Texas Panhandle Wildfires Spread Over 500,000 Acres Prompting Evacuations

Wildfires were spreading rapidly in Texas and Oklahoma on Wednesday, prompting evacuations and the closure of a plant that disassembles nuclear weapons.

Gov. Greg Abbott of Texas issued a disaster declaration on Tuesday for 60 counties, activating state resources to help local firefighters. He urged residents to limit activities that could create sparks.

The largest current blaze in the Texas Panhandle is the Smokehouse Creek fire, which was ignited on Monday. By early Wednesday, it had spread quickly to at least 500,000 acres, fueled by strong winds and dry conditions, and was uncontrolled, according to the Texas A&M Forest Service.

That makes it the second largest in the state’s recorded history of wildfires, Erin O’Connor, a spokeswoman for the forest service, said on Wednesday. The largest was the Amarillo Complex in 2006, which scorched about a million acres.

The Smokehouse Creek fire “is a significant fire,” Ms. O’Connor said. “It looks alarming, how quickly it is spreading.”

At one point, fires appeared to surround the Texas Panhandle town of Canadian, a cattle-country community of around 2,200 people northeast of Amarillo near the Oklahoma state line. Residents who had not already evacuated were forced to shelter in place. The county sheriff warned that there were no open routes out of the town.

Dozens of people took shelter inside a church, according to a local news outlet, The Canadian Record. Others were offered the use of the local high school gym. Some residents simply stayed at home and hoped for the best.

“There is a lot of stuff that’s just gone,” said Cody Cameron, 56, who said he and his wife had been at home trying to gather up their three cats when the roads into and out of Canadian were closed on Tuesday. By Wednesday, some roads had reopened.

A portion of fire got close to his backyard during the night, Mr. Cameron said, but then it died away. “We got lucky,” he said.

The extent of the damage was not yet clear on Wednesday. Houses on the outskirts of town appeared to have been affected the most, while those in the center of the community were largely spared, according to Laurie Ezzell Brown of The Canadian Record, which has been posting updates on its Facebook page.

“Among the many houses that burned down was the sheriff’s house,” she said, adding that the sheriff had been out working and was not home at the time.

The fire was fueled by dry, dead grasses in a drainage area, said Ms. O’Connor of the forest service, who called land like that the “perfect environment to support the growth that we have seen” in the burn zone.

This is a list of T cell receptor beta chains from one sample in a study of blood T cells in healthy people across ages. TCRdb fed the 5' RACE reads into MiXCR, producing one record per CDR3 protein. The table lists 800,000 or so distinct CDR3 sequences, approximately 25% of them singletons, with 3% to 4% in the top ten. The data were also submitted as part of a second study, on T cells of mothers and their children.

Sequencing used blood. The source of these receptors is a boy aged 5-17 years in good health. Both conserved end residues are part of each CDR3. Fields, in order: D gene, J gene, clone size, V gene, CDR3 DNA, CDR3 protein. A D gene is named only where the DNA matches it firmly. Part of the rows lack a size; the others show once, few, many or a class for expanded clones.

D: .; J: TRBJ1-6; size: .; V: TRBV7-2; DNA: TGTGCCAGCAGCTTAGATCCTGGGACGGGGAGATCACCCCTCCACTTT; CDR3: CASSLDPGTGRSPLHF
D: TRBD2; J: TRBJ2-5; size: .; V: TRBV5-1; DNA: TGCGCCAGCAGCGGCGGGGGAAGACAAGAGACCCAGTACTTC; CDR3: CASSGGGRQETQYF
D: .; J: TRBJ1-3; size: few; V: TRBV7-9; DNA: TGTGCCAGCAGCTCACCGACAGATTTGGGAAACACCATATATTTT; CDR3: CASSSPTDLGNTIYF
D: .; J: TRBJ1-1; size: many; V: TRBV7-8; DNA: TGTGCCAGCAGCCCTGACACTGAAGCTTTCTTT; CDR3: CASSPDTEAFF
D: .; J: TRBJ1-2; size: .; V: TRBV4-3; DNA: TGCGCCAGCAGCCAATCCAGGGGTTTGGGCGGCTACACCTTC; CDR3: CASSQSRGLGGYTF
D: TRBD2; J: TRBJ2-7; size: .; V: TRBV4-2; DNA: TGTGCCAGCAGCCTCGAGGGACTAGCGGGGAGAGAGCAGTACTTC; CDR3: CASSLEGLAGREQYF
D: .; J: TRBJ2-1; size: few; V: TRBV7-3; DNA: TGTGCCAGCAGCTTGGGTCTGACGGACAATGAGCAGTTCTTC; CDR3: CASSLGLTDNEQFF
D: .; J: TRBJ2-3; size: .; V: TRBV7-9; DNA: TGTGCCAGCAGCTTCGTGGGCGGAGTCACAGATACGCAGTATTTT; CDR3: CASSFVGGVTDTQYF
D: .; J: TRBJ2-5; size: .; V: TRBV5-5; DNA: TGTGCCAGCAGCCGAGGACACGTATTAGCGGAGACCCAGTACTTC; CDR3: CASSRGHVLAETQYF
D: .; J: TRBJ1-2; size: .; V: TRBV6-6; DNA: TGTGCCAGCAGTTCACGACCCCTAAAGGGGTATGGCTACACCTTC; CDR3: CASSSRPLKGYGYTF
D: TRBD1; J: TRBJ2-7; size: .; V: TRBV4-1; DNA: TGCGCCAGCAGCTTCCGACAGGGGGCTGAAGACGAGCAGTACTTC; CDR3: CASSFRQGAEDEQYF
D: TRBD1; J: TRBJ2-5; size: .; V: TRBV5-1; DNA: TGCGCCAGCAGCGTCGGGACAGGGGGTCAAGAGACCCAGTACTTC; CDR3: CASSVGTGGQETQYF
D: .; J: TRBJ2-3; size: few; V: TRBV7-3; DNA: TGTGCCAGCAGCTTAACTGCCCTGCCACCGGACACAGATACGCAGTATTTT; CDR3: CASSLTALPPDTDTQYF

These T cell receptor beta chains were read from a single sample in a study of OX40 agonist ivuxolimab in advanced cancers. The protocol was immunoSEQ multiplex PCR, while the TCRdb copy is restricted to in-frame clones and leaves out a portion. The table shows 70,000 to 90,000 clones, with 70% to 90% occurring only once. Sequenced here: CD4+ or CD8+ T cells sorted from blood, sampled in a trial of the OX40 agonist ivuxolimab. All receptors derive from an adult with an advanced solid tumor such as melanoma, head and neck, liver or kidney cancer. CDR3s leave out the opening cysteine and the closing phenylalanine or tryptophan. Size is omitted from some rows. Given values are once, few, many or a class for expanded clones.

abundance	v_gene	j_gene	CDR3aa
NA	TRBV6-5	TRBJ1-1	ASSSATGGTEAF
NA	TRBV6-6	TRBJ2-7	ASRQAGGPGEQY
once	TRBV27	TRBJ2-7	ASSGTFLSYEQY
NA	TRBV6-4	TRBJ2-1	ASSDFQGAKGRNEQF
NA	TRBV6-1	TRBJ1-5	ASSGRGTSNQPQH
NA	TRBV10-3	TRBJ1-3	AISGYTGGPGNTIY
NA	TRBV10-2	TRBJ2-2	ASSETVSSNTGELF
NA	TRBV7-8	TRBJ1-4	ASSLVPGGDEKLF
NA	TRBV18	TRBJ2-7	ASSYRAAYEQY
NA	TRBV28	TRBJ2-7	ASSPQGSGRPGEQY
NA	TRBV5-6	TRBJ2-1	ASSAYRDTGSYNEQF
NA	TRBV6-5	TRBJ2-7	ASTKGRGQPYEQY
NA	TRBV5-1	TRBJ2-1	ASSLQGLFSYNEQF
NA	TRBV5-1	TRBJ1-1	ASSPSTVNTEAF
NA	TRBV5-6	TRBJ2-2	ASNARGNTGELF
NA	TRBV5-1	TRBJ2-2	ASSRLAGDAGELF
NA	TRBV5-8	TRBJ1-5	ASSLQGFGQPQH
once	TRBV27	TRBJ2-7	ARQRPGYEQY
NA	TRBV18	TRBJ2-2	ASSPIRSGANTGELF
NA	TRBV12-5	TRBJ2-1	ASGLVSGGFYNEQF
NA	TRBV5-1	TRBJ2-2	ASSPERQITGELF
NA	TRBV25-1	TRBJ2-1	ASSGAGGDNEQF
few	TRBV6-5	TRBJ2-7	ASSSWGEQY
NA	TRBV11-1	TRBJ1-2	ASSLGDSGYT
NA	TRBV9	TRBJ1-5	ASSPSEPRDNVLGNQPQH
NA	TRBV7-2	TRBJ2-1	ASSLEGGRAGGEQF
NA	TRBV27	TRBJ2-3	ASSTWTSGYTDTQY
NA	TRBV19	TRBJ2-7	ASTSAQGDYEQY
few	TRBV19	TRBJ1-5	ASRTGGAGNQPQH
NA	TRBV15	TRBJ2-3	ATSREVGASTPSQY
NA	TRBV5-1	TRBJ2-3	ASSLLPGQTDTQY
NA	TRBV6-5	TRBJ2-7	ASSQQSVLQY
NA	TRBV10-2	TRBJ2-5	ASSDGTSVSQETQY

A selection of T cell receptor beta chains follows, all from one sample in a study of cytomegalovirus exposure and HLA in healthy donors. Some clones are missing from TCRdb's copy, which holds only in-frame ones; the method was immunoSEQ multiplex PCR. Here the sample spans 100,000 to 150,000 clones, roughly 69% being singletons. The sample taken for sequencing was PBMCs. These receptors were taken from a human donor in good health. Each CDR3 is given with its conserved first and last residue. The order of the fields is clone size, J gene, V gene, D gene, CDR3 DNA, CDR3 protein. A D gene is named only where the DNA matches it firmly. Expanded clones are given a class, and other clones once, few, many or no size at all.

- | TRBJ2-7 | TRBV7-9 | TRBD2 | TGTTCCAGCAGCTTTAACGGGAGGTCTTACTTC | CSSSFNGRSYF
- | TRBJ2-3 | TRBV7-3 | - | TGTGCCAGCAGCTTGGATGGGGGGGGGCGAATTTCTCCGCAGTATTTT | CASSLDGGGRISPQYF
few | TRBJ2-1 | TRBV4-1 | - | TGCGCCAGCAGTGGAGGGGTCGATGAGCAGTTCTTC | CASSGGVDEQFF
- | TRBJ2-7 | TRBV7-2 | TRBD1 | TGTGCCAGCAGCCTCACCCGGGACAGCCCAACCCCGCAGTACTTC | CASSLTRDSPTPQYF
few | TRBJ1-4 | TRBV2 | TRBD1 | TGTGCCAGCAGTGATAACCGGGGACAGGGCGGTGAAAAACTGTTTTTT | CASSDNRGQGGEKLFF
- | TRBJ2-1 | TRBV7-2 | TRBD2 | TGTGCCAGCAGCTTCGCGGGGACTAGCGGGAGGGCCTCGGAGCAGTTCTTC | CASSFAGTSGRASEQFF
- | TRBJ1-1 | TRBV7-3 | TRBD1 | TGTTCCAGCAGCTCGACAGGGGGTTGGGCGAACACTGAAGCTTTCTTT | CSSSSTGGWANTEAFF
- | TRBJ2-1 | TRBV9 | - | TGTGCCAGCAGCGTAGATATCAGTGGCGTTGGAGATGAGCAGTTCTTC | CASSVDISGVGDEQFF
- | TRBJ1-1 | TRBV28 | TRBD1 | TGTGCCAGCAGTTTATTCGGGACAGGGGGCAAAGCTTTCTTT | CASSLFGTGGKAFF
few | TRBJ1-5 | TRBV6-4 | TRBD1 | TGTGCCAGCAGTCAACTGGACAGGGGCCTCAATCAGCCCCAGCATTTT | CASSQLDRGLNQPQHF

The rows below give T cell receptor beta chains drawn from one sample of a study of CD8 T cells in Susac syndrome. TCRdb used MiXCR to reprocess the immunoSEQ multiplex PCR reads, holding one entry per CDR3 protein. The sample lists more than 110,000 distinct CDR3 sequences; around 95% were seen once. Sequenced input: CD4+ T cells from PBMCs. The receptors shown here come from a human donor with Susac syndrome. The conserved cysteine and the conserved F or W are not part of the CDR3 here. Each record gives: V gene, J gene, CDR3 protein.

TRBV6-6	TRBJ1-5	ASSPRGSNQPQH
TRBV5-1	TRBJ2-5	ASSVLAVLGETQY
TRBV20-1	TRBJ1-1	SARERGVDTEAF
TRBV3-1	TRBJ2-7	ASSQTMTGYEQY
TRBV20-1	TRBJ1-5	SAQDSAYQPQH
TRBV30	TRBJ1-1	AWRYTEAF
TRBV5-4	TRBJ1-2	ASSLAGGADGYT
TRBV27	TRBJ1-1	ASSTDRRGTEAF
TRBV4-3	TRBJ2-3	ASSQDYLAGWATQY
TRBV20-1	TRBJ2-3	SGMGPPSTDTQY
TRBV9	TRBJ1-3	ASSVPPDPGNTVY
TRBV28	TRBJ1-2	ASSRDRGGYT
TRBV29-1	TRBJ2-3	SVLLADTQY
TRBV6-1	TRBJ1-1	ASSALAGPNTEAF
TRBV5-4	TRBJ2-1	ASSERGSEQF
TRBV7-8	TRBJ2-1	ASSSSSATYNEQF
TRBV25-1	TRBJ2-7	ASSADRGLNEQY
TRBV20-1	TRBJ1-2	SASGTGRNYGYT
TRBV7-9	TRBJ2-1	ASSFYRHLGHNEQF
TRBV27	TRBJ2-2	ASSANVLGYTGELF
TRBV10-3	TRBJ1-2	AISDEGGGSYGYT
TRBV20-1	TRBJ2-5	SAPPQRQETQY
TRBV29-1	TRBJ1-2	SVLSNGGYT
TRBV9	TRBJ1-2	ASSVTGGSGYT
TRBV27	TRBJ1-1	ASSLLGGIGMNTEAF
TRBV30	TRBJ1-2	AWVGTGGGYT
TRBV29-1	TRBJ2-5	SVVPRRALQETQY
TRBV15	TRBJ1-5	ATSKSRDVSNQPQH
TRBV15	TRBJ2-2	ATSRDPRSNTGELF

The fires raged and erratically shifted on Tuesday as cold air with a rapid change in wind direction pushed through the region. The fire danger may ease on Wednesday and Thursday, with lighter winds forecast across the Texas Panhandle.

“Conditions are going to moderate a little bit,” Ms. O’Connor said, which would give firefighters a chance to suppress the blazes before Friday, when the humidity is expected to drop again and strong winds are forecast to return.

Mandatory evacuations were ordered for several towns in Texas, the Forest Service said. The National Weather Service office in Amarillo said that a neighborhood in that city had also been ordered to evacuate.

A hospital system in Canadian evacuated all of its patients and staff Tuesday afternoon, according to the Hemphill County Hospital District.

In addition to the massive Smokehouse Creek fire, the Forest Service was tracking several active fires across the Texas Panhandle including around the town of Fritch, north of Amarillo, where the local sheriff told residents of several neighborhoods to evacuate on Tuesday.

On Wednesday, a spokeswoman for the county emergency management office said fires had swept through neighborhoods, destroying homes. Residents were being permitted to re-enter the town in some cases, she said, but cautioned that damage in some cases was extensive.

“I don’t think a lot of the folks that live in the Fritch area are probably going to be prepared for what they’re going to see as they pull into town,” said the spokeswoman, Deidra Thomas, in a video on Facebook. “It’s kind of like you see with a tornado. It will hit one house and completely miss the next one.”

Meteorologists in Amarillo advised people to stay home and keep their pets indoors because of the poor air quality caused by smoke from the wildfires. Air quality alerts were also issued further south, in Lubbock.

Across the state line in western Oklahoma, local officials told some residents of Ellis and Roger Mills counties to leave.

Near Amarillo, a wildfire was burning north of the Pantex plant that disassembles nuclear weapons, officials said. The plant suspended operations and ordered nonessential personnel to evacuate.

“They are working hand in hand with the local jurisdiction, and taking precautions to ensure their plant is safe,” said Ms. O’Connor, the forest service spokeswoman.

There was no fire on the plant’s site or near its boundaries, but nuclear safety officials were responding anyway, said Laef Pendergraft, a nuclear safety engineer for the National Nuclear Security Administration production office at Pantex. The plant has an on-site fire department, he said at a news conference.

Unseasonably high temperatures and high winds were spurring wildfires elsewhere in the Great Plains as well, including in Nebraska and Kansas.

Christine Hauser, Miglena Sternadori and Judson Jones contributed reporting.

First appeared on www.nytimes.com

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